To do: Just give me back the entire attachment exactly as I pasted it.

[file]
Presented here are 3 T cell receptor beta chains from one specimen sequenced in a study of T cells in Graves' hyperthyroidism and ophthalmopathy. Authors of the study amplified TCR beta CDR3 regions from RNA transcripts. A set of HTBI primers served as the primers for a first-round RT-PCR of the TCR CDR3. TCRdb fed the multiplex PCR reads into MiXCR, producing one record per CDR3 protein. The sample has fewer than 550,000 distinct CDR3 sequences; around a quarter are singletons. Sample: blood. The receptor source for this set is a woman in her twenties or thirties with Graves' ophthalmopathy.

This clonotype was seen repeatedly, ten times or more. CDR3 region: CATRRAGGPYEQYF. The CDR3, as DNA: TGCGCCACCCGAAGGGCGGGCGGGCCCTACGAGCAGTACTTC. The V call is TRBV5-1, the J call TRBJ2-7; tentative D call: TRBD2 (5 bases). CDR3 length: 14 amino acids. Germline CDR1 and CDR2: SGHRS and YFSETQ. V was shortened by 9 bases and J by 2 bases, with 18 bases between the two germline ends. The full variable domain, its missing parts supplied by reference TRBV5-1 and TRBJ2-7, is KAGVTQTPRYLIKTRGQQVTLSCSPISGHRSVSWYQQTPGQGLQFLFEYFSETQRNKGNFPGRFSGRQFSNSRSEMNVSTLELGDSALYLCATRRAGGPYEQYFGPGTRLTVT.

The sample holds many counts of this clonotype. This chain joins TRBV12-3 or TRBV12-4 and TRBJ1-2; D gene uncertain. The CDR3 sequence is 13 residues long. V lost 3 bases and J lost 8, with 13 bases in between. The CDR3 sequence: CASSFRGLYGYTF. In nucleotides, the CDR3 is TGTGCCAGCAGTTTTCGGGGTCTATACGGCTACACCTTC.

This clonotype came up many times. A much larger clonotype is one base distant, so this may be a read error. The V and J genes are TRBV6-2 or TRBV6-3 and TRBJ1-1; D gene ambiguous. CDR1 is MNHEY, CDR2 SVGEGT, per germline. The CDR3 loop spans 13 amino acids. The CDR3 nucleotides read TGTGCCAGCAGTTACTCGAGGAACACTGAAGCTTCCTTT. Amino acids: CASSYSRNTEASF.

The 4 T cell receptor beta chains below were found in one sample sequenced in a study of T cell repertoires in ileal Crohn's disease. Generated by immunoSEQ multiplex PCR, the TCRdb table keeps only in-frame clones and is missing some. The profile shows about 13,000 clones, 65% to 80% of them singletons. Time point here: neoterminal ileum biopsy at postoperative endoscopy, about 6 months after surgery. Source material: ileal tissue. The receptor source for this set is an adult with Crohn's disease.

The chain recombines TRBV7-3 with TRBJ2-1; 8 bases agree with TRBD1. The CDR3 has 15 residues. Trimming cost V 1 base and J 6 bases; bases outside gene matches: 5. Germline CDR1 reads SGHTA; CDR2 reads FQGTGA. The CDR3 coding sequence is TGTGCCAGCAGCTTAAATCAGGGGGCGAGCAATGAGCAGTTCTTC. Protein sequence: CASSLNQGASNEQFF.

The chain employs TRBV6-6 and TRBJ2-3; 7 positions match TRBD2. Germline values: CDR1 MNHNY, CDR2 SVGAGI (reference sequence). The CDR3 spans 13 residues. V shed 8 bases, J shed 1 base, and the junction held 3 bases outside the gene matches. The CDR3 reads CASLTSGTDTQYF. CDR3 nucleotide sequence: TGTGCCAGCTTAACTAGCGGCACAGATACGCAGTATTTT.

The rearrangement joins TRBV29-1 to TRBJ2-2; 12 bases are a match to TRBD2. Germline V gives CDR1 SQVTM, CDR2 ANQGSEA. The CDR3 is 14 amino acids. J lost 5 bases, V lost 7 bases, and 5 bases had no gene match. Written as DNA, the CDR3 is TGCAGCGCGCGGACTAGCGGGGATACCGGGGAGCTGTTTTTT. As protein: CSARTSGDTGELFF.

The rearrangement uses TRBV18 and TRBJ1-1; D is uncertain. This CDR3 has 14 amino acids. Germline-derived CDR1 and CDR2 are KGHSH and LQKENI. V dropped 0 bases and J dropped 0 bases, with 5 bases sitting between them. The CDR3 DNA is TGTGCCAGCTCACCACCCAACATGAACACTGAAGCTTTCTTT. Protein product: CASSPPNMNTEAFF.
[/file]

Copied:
Presented here are 3 T cell receptor beta chains from one specimen sequenced in a study of T cells in Graves' hyperthyroidism and ophthalmopathy. Authors of the study amplified TCR beta CDR3 regions from RNA transcripts. A set of HTBI primers served as the primers for a first-round RT-PCR of the TCR CDR3. TCRdb fed the multiplex PCR reads into MiXCR, producing one record per CDR3 protein. The sample has fewer than 550,000 distinct CDR3 sequences; around a quarter are singletons. Sample: blood. The receptor source for this set is a woman in her twenties or thirties with Graves' ophthalmopathy.

This clonotype was seen repeatedly, ten times or more. CDR3 region: CATRRAGGPYEQYF. The CDR3, as DNA: TGCGCCACCCGAAGGGCGGGCGGGCCCTACGAGCAGTACTTC. The V call is TRBV5-1, the J call TRBJ2-7; tentative D call: TRBD2 (5 bases). CDR3 length: 14 amino acids. Germline CDR1 and CDR2: SGHRS and YFSETQ. V was shortened by 9 bases and J by 2 bases, with 18 bases between the two germline ends. The full variable domain, its missing parts supplied by reference TRBV5-1 and TRBJ2-7, is KAGVTQTPRYLIKTRGQQVTLSCSPISGHRSVSWYQQTPGQGLQFLFEYFSETQRNKGNFPGRFSGRQFSNSRSEMNVSTLELGDSALYLCATRRAGGPYEQYFGPGTRLTVT.

The sample holds many counts of this clonotype. This chain joins TRBV12-3 or TRBV12-4 and TRBJ1-2; D gene uncertain. The CDR3 sequence is 13 residues long. V lost 3 bases and J lost 8, with 13 bases in between. The CDR3 sequence: CASSFRGLYGYTF. In nucleotides, the CDR3 is TGTGCCAGCAGTTTTCGGGGTCTATACGGCTACACCTTC.

This clonotype came up many times. A much larger clonotype is one base distant, so this may be a read error. The V and J genes are TRBV6-2 or TRBV6-3 and TRBJ1-1; D gene ambiguous. CDR1 is MNHEY, CDR2 SVGEGT, per germline. The CDR3 loop spans 13 amino acids. The CDR3 nucleotides read TGTGCCAGCAGTTACTCGAGGAACACTGAAGCTTCCTTT. Amino acids: CASSYSRNTEASF.

The 4 T cell receptor beta chains below were found in one sample sequenced in a study of T cell repertoires in ileal Crohn's disease. Generated by immunoSEQ multiplex PCR, the TCRdb table keeps only in-frame clones and is missing some. The profile shows about 13,000 clones, 65% to 80% of them singletons. Time point here: neoterminal ileum biopsy at postoperative endoscopy, about 6 months after surgery. Source material: ileal tissue. The receptor source for this set is an adult with Crohn's disease.

The chain recombines TRBV7-3 with TRBJ2-1; 8 bases agree with TRBD1. The CDR3 has 15 residues. Trimming cost V 1 base and J 6 bases; bases outside gene matches: 5. Germline CDR1 reads SGHTA; CDR2 reads FQGTGA. The CDR3 coding sequence is TGTGCCAGCAGCTTAAATCAGGGGGCGAGCAATGAGCAGTTCTTC. Protein sequence: CASSLNQGASNEQFF.

The chain employs TRBV6-6 and TRBJ2-3; 7 positions match TRBD2. Germline values: CDR1 MNHNY, CDR2 SVGAGI (reference sequence). The CDR3 spans 13 residues. V shed 8 bases, J shed 1 base, and the junction held 3 bases outside the gene matches. The CDR3 reads CASLTSGTDTQYF. CDR3 nucleotide sequence: TGTGCCAGCTTAACTAGCGGCACAGATACGCAGTATTTT.

The rearrangement joins TRBV29-1 to TRBJ2-2; 12 bases are a match to TRBD2. Germline V gives CDR1 SQVTM, CDR2 ANQGSEA. The CDR3 is 14 amino acids. J lost 5 bases, V lost 7 bases, and 5 bases had no gene match. Written as DNA, the CDR3 is TGCAGCGCGCGGACTAGCGGGGATACCGGGGAGCTGTTTTTT. As protein: CSARTSGDTGELFF.

The rearrangement uses TRBV18 and TRBJ1-1; D is uncertain. This CDR3 has 14 amino acids. Germline-derived CDR1 and CDR2 are KGHSH and LQKENI. V dropped 0 bases and J dropped 0 bases, with 5 bases sitting between them. The CDR3 DNA is TGTGCCAGCTCACCACCCAACATGAACACTGAAGCTTTCTTT. Protein product: CASSPPNMNTEAFF.